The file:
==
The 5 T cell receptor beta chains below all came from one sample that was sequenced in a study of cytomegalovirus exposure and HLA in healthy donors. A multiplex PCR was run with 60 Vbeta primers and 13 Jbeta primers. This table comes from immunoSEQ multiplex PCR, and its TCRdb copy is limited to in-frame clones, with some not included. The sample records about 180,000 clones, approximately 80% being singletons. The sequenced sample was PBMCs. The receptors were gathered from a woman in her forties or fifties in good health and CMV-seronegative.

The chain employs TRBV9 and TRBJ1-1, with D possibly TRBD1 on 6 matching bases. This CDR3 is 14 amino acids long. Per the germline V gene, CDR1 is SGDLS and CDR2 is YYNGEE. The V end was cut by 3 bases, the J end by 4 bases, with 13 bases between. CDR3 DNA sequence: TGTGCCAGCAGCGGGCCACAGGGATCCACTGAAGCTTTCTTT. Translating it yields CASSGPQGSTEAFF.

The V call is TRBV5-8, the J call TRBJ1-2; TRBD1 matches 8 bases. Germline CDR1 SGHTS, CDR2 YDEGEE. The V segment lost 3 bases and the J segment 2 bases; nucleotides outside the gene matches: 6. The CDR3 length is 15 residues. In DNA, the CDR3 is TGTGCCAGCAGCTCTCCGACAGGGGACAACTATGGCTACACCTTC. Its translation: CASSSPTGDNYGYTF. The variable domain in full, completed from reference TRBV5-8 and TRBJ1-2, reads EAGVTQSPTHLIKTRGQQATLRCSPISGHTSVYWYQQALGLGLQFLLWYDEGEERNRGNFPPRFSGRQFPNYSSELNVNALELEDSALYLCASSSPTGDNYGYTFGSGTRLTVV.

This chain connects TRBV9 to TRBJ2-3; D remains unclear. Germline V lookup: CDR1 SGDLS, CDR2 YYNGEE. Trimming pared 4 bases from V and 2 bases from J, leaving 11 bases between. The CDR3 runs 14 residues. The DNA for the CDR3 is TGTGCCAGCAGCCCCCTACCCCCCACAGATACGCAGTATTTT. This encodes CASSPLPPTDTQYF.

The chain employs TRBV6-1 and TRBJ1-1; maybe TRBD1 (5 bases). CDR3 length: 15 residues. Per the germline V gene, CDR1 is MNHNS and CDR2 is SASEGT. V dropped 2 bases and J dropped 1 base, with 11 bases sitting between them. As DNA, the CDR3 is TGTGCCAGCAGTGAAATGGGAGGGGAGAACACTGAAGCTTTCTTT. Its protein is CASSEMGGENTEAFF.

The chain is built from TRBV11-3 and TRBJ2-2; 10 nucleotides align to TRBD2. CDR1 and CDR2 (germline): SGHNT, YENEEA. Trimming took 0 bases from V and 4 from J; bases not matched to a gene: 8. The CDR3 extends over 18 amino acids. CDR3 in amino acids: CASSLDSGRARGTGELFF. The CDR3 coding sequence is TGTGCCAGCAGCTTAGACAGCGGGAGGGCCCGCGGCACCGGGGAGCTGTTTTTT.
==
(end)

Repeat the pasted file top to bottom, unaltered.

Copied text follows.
The 5 T cell receptor beta chains below all came from one sample that was sequenced in a study of cytomegalovirus exposure and HLA in healthy donors. A multiplex PCR was run with 60 Vbeta primers and 13 Jbeta primers. This table comes from immunoSEQ multiplex PCR, and its TCRdb copy is limited to in-frame clones, with some not included. The sample records about 180,000 clones, approximately 80% being singletons. The sequenced sample was PBMCs. The receptors were gathered from a woman in her forties or fifties in good health and CMV-seronegative.

The chain employs TRBV9 and TRBJ1-1, with D possibly TRBD1 on 6 matching bases. This CDR3 is 14 amino acids long. Per the germline V gene, CDR1 is SGDLS and CDR2 is YYNGEE. The V end was cut by 3 bases, the J end by 4 bases, with 13 bases between. CDR3 DNA sequence: TGTGCCAGCAGCGGGCCACAGGGATCCACTGAAGCTTTCTTT. Translating it yields CASSGPQGSTEAFF.

The V call is TRBV5-8, the J call TRBJ1-2; TRBD1 matches 8 bases. Germline CDR1 SGHTS, CDR2 YDEGEE. The V segment lost 3 bases and the J segment 2 bases; nucleotides outside the gene matches: 6. The CDR3 length is 15 residues. In DNA, the CDR3 is TGTGCCAGCAGCTCTCCGACAGGGGACAACTATGGCTACACCTTC. Its translation: CASSSPTGDNYGYTF. The variable domain in full, completed from reference TRBV5-8 and TRBJ1-2, reads EAGVTQSPTHLIKTRGQQATLRCSPISGHTSVYWYQQALGLGLQFLLWYDEGEERNRGNFPPRFSGRQFPNYSSELNVNALELEDSALYLCASSSPTGDNYGYTFGSGTRLTVV.

This chain connects TRBV9 to TRBJ2-3; D remains unclear. Germline V lookup: CDR1 SGDLS, CDR2 YYNGEE. Trimming pared 4 bases from V and 2 bases from J, leaving 11 bases between. The CDR3 runs 14 residues. The DNA for the CDR3 is TGTGCCAGCAGCCCCCTACCCCCCACAGATACGCAGTATTTT. This encodes CASSPLPPTDTQYF.

The chain employs TRBV6-1 and TRBJ1-1; maybe TRBD1 (5 bases). CDR3 length: 15 residues. Per the germline V gene, CDR1 is MNHNS and CDR2 is SASEGT. V dropped 2 bases and J dropped 1 base, with 11 bases sitting between them. As DNA, the CDR3 is TGTGCCAGCAGTGAAATGGGAGGGGAGAACACTGAAGCTTTCTTT. Its protein is CASSEMGGENTEAFF.

The chain is built from TRBV11-3 and TRBJ2-2; 10 nucleotides align to TRBD2. CDR1 and CDR2 (germline): SGHNT, YENEEA. Trimming took 0 bases from V and 4 from J; bases not matched to a gene: 8. The CDR3 extends over 18 amino acids. CDR3 in amino acids: CASSLDSGRARGTGELFF. The CDR3 coding sequence is TGTGCCAGCAGCTTAGACAGCGGGAGGGCCCGCGGCACCGGGGAGCTGTTTTTT.